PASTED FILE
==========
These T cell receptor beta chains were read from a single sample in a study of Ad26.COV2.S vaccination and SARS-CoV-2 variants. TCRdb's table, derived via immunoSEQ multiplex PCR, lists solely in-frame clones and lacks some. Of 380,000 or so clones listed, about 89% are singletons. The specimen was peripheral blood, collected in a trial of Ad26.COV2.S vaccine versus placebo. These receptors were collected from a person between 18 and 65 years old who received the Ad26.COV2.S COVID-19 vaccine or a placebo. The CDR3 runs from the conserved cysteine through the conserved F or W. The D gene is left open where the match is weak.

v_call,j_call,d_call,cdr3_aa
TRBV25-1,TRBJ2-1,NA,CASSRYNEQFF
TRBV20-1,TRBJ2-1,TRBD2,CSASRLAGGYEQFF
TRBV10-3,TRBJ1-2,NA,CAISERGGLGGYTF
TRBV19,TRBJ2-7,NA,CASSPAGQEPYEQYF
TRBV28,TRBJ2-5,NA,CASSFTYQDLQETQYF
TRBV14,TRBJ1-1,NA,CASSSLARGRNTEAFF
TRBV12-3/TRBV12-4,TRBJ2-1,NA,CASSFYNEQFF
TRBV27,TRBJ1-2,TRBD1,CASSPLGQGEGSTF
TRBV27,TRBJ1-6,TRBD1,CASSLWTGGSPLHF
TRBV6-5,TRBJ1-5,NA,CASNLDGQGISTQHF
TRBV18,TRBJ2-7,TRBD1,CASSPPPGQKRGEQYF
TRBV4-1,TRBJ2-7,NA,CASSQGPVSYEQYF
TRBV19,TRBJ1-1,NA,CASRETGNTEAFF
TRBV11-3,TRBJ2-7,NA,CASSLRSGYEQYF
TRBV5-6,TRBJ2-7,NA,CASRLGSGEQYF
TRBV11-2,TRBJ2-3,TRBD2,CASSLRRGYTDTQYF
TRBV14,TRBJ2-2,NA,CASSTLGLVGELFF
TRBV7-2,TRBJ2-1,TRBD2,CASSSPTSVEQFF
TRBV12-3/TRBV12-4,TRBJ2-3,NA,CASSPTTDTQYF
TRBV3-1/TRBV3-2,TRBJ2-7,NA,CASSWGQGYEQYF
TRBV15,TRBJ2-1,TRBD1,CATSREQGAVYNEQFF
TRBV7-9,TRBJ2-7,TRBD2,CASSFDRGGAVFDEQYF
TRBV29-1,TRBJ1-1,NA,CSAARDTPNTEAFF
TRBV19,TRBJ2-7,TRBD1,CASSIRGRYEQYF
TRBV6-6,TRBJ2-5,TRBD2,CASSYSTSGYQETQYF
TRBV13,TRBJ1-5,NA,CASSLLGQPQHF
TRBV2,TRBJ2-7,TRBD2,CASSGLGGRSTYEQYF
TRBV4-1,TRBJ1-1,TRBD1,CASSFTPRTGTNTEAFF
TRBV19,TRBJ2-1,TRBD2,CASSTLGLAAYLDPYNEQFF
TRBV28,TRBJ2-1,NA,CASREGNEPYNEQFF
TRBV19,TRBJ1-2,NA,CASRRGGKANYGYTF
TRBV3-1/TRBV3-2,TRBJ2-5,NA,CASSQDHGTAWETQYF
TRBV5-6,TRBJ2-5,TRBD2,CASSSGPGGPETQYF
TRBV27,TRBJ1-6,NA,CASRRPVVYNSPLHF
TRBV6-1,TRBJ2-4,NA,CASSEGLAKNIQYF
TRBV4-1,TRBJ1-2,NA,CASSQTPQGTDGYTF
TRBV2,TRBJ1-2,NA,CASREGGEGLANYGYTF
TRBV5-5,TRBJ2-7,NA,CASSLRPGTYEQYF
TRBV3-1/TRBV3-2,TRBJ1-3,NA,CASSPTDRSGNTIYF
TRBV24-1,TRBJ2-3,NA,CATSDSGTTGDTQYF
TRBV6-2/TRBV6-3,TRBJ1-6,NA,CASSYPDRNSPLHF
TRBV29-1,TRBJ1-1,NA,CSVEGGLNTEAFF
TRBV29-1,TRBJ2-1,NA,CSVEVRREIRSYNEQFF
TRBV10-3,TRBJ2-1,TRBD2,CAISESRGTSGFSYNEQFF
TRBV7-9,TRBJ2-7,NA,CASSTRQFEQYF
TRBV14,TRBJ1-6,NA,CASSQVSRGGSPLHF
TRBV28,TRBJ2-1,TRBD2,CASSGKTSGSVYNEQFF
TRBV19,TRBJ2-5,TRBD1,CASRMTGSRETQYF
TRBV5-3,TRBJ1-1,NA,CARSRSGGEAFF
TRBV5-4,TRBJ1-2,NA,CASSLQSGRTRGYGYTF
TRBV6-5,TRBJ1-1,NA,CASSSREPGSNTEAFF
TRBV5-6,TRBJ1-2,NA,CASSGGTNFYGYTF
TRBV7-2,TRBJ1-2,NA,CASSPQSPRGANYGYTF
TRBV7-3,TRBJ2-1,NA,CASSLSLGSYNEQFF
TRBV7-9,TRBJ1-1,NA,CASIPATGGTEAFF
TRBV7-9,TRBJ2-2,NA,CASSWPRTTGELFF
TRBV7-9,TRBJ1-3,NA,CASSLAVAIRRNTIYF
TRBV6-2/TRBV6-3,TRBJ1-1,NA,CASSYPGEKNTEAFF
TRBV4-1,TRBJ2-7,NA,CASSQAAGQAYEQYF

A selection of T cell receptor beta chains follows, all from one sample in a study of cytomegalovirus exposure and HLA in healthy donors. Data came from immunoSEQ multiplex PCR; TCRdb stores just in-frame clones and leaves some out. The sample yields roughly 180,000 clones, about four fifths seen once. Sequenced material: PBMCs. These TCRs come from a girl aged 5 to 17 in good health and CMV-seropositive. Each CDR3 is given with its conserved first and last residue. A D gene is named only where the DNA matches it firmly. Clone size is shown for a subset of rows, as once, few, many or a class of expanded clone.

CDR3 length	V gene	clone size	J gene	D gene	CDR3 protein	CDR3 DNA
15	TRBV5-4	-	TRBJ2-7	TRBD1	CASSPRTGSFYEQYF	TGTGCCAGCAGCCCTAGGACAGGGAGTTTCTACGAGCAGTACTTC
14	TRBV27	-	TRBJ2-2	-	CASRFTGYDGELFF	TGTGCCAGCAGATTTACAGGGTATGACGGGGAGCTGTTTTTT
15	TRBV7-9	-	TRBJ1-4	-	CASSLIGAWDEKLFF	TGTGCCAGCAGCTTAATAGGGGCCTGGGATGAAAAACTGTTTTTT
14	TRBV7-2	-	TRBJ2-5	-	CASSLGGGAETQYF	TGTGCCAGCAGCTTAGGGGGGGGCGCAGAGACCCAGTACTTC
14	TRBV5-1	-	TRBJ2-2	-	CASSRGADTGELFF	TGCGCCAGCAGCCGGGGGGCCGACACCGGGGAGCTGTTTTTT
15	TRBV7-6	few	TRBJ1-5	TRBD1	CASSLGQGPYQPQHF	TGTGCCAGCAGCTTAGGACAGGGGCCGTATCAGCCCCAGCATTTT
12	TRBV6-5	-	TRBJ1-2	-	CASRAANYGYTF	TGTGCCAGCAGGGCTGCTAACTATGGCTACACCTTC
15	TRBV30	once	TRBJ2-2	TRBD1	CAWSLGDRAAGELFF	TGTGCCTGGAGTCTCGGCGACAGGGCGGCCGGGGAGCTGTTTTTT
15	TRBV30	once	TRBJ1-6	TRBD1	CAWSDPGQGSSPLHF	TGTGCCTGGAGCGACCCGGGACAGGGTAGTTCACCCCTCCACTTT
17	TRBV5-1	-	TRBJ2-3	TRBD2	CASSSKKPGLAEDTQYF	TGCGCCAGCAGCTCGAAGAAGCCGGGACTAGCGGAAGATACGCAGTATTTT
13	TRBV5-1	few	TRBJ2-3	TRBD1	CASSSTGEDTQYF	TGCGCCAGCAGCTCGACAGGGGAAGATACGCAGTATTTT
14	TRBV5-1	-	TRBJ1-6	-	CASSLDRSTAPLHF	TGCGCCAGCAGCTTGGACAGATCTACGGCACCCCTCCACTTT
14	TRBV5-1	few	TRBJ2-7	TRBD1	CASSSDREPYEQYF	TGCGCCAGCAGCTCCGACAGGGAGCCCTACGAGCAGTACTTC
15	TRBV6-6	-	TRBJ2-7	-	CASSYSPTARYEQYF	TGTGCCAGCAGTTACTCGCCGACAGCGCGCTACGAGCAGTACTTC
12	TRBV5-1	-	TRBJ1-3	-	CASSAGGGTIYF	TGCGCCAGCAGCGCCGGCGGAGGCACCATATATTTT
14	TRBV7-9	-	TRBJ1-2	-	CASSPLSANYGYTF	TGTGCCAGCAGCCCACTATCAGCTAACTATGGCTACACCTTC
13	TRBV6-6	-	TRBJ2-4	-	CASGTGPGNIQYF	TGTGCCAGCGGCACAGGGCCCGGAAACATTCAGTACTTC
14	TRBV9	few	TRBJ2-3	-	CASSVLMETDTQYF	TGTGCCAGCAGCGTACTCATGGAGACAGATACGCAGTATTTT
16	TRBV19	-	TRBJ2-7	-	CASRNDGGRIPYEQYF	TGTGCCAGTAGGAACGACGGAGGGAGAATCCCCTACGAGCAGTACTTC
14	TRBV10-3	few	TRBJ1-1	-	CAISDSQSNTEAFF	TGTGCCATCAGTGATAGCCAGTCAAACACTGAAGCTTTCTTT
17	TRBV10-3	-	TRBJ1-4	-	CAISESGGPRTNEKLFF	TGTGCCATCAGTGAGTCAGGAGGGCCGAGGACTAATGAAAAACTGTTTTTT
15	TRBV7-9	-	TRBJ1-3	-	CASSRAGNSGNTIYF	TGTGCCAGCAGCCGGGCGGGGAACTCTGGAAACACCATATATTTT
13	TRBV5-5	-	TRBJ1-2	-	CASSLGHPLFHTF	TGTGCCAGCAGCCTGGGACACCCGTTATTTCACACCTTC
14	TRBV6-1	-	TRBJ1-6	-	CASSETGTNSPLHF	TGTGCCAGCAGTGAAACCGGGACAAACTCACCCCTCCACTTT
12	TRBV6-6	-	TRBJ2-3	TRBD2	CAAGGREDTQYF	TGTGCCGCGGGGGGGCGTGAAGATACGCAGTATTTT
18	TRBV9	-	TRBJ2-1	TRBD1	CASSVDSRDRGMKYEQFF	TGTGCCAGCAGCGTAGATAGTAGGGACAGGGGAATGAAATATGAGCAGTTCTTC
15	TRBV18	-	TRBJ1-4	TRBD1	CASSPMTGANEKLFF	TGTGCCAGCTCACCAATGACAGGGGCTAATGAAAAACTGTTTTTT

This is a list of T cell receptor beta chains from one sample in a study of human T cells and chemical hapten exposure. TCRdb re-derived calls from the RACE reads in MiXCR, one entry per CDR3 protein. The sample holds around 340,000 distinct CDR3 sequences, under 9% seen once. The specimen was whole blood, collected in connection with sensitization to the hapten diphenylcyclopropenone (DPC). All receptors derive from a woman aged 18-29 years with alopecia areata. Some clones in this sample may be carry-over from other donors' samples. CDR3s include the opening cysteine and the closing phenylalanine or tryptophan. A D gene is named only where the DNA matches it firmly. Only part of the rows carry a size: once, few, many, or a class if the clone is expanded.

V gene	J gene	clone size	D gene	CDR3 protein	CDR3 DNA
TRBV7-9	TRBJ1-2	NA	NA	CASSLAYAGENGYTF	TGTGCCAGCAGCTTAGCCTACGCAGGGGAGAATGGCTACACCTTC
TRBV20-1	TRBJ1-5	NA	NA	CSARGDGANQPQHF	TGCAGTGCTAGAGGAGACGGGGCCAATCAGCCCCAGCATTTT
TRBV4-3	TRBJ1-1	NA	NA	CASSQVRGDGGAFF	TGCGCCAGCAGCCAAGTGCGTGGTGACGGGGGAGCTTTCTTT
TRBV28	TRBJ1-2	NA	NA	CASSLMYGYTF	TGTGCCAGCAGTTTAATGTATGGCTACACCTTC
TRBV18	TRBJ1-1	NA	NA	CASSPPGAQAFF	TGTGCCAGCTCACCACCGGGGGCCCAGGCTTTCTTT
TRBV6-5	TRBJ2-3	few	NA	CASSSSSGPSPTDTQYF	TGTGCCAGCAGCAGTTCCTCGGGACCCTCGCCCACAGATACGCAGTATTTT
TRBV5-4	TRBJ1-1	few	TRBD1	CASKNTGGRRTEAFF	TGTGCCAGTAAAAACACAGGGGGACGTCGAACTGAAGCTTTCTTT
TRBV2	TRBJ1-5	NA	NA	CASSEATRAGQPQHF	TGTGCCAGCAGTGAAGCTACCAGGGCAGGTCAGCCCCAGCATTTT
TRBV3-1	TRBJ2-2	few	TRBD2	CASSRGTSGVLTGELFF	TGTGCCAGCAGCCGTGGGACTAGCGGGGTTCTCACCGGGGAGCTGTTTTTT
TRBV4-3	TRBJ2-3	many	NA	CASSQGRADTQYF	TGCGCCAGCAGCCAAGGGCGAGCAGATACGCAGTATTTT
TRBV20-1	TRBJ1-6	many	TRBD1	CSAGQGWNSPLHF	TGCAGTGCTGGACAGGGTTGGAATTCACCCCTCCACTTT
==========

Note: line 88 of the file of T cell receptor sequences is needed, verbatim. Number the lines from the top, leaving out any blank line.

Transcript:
12	TRBV6-6	-	TRBJ2-3	TRBD2	CAAGGREDTQYF	TGTGCCGCGGGGGGGCGTGAAGATACGCAGTATTTT